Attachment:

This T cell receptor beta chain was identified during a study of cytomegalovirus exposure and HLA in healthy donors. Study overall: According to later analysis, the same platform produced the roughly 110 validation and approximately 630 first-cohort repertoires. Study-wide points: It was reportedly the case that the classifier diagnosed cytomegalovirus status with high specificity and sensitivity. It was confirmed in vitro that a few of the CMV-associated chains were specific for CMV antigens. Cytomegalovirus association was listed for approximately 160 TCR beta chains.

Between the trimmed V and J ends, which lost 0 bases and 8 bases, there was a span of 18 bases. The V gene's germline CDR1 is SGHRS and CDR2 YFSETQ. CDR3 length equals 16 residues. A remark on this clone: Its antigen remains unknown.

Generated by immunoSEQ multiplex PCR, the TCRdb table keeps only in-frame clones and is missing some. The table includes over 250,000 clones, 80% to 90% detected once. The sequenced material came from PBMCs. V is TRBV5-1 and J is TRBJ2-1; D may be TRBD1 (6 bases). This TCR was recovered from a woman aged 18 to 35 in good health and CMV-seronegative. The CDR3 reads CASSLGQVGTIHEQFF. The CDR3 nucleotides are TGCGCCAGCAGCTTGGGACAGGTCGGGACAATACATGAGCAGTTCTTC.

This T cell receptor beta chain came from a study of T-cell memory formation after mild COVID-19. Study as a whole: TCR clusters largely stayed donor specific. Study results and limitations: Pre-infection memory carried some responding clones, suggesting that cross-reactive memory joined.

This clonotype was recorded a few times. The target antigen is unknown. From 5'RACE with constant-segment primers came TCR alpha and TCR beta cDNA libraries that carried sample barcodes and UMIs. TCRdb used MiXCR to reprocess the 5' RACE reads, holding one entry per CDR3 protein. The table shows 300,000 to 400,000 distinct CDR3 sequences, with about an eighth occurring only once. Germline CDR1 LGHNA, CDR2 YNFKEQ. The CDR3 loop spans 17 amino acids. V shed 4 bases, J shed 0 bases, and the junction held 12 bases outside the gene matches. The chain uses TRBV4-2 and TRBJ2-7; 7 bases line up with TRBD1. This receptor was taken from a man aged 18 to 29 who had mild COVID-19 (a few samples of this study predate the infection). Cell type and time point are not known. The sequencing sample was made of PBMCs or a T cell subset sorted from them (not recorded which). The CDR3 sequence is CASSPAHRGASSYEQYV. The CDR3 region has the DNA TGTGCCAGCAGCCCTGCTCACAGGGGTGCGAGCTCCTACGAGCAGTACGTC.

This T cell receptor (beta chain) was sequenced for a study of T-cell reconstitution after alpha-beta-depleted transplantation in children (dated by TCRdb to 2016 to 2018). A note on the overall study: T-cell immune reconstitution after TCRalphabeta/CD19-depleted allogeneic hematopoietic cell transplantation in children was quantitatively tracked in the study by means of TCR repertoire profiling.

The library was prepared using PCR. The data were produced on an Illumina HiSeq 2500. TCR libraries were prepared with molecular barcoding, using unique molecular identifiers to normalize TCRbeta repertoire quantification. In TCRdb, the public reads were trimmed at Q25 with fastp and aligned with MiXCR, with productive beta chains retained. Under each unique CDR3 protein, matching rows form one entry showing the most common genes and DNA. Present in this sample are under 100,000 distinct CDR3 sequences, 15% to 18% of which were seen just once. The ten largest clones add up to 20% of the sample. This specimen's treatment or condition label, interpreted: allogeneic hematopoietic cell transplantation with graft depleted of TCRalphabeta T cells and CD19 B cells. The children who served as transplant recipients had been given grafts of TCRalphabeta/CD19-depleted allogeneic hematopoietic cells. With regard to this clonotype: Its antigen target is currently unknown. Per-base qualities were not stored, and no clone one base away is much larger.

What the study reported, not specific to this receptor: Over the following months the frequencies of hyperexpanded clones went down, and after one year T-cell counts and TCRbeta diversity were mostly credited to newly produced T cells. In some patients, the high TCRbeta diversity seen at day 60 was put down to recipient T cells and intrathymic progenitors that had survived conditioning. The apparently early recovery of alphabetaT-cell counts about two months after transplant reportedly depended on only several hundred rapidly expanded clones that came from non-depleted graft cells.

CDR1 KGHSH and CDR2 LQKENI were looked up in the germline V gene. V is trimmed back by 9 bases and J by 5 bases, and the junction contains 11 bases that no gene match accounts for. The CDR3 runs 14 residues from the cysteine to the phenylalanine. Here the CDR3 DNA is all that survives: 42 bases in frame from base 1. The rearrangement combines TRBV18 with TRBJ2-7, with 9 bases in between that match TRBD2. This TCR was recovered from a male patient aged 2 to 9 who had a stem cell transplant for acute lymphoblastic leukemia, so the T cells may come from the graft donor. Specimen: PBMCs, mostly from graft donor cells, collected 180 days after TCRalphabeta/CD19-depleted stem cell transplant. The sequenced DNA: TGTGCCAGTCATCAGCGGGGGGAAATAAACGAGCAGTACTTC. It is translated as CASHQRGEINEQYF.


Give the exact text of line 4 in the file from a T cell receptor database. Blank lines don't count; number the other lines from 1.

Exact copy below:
This T cell receptor beta chain came from a study of T-cell memory formation after mild COVID-19. Study as a whole: TCR clusters largely stayed donor specific. Study results and limitations: Pre-infection memory carried some responding clones, suggesting that cross-reactive memory joined.